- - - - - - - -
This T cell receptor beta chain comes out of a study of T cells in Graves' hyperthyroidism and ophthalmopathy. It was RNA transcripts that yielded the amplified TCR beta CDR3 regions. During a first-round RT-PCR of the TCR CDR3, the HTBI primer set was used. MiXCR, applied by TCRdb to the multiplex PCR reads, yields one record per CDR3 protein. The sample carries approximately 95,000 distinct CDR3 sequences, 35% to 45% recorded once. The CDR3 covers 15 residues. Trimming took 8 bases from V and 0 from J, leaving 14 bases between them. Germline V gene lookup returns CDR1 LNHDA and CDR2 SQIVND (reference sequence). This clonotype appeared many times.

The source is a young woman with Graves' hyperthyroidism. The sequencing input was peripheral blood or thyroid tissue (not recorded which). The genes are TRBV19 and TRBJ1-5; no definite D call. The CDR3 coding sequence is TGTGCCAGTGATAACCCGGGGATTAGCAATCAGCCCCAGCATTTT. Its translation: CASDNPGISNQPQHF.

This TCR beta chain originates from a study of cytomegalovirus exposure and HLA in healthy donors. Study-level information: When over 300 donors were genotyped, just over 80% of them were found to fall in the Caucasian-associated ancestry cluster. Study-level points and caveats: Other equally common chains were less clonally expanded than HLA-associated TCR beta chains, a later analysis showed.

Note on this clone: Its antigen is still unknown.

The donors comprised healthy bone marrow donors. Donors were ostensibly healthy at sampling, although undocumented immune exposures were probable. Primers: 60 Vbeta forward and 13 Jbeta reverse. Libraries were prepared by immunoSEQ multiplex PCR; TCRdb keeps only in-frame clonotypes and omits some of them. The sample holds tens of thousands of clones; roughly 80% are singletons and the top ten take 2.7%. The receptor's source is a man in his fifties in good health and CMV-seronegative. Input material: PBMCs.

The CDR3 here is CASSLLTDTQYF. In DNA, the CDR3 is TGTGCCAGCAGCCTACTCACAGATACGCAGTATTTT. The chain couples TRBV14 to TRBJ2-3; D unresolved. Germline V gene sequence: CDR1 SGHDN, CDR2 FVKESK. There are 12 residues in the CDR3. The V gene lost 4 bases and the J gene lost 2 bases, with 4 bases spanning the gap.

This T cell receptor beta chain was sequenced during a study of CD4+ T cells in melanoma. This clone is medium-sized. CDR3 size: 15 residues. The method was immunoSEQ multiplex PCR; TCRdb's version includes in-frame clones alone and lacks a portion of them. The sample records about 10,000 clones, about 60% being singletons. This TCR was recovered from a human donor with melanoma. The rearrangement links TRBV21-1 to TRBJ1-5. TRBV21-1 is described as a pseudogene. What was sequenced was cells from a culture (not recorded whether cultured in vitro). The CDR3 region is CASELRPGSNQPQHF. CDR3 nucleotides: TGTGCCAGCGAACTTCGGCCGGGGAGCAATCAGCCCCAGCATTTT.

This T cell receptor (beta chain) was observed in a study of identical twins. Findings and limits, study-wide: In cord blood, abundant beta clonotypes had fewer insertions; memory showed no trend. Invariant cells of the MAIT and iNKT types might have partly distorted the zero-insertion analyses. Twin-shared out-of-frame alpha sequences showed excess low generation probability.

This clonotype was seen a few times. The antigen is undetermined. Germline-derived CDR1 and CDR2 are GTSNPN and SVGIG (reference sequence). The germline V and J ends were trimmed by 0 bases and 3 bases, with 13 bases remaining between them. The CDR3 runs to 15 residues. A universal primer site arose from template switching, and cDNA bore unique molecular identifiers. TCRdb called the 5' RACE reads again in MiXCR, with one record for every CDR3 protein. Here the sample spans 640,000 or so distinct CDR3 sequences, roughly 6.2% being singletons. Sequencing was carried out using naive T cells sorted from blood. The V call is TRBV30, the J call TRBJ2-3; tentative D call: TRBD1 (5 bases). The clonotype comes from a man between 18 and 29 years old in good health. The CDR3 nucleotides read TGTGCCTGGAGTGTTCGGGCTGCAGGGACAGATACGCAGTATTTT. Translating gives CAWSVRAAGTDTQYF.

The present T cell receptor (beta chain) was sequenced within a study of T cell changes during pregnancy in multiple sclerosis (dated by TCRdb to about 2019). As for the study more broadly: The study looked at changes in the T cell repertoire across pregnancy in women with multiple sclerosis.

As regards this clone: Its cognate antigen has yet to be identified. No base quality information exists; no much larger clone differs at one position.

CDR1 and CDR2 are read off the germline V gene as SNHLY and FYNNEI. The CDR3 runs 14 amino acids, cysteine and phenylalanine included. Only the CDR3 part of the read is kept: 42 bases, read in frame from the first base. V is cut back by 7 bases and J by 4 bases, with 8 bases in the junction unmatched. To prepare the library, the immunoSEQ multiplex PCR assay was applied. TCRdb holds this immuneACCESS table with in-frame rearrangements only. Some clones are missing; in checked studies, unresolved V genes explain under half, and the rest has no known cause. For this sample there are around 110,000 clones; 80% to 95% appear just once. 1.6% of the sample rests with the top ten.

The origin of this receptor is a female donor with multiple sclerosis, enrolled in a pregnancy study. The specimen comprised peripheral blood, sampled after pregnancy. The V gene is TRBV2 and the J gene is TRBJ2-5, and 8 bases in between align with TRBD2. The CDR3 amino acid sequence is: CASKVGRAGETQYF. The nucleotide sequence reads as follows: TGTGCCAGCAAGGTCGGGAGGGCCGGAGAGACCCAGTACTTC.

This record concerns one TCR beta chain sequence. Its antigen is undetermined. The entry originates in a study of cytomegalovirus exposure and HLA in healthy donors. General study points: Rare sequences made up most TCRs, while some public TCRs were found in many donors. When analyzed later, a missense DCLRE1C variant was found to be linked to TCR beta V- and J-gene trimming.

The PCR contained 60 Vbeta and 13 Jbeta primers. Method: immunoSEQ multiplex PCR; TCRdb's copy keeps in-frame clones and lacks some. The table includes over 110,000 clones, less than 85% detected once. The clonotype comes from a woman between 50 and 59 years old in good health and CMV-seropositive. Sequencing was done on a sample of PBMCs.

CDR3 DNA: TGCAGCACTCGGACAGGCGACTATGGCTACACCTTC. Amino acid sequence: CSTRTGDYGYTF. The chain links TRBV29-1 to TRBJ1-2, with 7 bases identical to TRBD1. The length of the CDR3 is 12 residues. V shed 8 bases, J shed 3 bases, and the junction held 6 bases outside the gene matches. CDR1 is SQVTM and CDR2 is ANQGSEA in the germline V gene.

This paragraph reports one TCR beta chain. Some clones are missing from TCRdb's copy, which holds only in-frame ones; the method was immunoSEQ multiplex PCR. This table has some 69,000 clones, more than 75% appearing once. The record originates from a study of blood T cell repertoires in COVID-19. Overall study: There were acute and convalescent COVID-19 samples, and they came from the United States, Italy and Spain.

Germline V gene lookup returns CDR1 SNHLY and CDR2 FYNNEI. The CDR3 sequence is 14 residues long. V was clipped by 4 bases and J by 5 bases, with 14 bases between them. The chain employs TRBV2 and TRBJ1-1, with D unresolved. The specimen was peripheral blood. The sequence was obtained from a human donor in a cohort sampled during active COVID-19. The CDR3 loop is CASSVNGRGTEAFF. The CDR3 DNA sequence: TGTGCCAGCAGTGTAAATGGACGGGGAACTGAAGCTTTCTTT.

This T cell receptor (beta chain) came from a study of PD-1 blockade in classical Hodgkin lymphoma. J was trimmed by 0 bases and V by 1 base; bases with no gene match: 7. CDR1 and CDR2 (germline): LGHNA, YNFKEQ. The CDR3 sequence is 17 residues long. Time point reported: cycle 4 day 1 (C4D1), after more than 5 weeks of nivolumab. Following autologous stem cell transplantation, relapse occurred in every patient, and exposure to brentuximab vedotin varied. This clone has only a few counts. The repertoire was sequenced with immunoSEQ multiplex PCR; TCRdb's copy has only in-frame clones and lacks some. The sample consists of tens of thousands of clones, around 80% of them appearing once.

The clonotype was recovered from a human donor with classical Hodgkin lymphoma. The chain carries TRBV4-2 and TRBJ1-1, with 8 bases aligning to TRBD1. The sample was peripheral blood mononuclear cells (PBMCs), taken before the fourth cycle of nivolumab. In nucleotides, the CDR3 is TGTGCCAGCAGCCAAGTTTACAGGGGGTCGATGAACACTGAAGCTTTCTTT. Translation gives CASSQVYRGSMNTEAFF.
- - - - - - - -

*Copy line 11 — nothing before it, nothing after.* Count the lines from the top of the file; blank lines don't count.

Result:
As regards this clone: Its cognate antigen has yet to be identified. No base quality information exists; no much larger clone differs at one position.